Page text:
Freedom of the Press
You are here
Press Freedom Score (0 = best, 100 = worst)
Legal Environment(0 = best, 30 = worst)
Political Environment(0 = best, 40 = worst)
Economic Environment(0 = best, 30 = worst)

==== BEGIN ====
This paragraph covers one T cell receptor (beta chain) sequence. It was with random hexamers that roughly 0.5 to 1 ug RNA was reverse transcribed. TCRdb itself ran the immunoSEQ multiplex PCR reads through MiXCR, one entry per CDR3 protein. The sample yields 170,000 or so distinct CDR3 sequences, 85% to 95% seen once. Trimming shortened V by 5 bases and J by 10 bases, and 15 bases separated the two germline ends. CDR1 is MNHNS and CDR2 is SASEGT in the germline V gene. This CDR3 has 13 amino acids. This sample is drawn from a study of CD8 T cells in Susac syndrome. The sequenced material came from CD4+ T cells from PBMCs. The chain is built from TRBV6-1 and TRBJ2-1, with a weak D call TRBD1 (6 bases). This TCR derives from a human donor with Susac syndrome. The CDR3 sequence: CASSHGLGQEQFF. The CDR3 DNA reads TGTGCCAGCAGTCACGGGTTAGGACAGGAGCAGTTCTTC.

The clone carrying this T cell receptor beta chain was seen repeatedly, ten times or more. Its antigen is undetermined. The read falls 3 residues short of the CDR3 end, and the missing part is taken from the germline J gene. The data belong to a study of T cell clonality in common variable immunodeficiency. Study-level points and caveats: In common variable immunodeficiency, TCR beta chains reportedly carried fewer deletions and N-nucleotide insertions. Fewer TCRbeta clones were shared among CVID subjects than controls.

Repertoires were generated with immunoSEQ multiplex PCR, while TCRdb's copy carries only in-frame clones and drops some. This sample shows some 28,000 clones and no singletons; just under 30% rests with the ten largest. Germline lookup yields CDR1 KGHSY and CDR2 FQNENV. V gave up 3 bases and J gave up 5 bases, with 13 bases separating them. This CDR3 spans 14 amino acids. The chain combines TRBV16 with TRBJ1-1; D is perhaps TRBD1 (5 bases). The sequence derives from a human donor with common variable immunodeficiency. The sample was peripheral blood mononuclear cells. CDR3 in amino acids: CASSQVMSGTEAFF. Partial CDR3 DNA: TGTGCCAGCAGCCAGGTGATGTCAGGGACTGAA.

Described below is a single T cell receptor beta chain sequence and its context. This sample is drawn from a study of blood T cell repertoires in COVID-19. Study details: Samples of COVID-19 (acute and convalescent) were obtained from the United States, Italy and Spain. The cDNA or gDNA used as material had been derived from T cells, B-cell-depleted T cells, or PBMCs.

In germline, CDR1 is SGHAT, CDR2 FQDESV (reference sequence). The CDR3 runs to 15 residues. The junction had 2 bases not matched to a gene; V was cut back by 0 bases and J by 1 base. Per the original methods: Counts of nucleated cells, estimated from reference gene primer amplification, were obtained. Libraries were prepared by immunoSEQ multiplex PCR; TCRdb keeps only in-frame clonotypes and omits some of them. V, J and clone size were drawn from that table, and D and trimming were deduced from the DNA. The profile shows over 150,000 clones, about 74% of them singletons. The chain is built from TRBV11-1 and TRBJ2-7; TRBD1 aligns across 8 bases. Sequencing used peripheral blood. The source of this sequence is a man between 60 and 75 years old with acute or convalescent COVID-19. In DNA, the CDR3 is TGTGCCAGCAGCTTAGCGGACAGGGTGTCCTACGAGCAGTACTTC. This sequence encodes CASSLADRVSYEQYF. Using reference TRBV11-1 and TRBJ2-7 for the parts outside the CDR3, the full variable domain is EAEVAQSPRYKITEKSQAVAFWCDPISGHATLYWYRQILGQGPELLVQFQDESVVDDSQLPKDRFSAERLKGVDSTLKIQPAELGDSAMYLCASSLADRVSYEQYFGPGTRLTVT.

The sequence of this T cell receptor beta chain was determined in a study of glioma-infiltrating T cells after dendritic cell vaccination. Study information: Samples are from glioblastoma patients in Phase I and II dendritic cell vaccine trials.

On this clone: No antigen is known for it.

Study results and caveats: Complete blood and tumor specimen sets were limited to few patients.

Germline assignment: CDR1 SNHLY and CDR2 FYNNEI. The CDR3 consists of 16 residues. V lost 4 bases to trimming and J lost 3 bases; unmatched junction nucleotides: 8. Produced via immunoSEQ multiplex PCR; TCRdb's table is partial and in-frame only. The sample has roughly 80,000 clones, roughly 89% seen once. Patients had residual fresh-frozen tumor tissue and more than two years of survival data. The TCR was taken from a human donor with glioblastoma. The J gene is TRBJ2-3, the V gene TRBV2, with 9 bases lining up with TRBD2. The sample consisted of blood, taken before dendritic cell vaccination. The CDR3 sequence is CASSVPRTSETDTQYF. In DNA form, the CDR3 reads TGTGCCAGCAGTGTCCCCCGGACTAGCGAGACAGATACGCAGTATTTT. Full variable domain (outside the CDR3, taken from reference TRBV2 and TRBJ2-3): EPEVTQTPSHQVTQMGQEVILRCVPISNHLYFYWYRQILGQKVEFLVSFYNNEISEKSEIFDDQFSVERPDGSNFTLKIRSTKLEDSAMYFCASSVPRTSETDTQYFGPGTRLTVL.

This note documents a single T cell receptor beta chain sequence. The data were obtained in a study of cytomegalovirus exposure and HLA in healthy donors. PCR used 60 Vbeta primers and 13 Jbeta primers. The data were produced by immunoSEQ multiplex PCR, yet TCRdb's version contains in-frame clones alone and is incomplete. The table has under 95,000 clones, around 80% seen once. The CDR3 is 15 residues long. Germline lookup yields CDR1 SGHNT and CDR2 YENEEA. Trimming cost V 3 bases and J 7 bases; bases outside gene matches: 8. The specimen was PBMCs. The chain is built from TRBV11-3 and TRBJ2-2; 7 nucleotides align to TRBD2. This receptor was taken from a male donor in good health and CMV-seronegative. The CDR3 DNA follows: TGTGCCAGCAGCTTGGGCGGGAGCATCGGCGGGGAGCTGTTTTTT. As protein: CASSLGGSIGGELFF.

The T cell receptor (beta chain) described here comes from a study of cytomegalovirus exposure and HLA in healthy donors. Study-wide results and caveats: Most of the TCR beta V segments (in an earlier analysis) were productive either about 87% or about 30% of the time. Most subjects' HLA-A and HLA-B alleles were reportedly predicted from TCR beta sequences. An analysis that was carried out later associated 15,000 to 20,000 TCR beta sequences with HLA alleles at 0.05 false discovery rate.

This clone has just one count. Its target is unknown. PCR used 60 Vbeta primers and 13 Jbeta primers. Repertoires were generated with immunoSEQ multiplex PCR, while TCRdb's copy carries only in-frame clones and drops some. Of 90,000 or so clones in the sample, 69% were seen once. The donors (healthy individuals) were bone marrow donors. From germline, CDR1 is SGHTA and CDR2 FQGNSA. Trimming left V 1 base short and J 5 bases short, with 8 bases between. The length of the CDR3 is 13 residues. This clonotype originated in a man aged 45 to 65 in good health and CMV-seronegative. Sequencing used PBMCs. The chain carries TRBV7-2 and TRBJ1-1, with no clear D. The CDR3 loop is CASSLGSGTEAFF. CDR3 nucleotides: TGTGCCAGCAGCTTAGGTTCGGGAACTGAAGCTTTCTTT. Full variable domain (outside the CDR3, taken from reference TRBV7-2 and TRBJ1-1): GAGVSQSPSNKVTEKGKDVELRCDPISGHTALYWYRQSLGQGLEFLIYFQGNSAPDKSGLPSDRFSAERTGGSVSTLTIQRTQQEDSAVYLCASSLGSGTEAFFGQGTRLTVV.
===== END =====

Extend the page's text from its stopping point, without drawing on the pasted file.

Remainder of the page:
Despite constitutional protection, freedom of speech is often restricted by the government. Slander is prohibited, and other laws that forbid the dissemination of "false information" and regulate the publication of newspapers have been used against the independent press. The government owns the country's principal newspaper, La Nation. Opposition-run private publications are generally allowed to circulate freely and criticize some official policies. However, journalists generally self-censor coverage of sensitive issues (such as human rights, the army, the Front for the Restoration of Unity and Democracy, relations with Ethiopia, and French financial aid) from fear of prosecution. In June, police arrested journalist Houssein Ahmed Farah after he was ordered to stop his vehicle during the passage of the First Lady's motorcade. Farah, a staff member of the newspaper Le Renouveau, was subsequently charged with "endangering the First Lady's procession" and incarcerated. His brother is Le Renouveau editor in chief Daher Ahmed Farah, who has frequently been jailed on similarly specious charges. Legal action aimed at closing his paper is currently under way in the Supreme Court. The government owns all broadcast media, which are generally uncritical of state policies, as well as the country's sole Internet service provider. International radio broadcasts are available. In general, journalists are poorly paid and lack adequate training.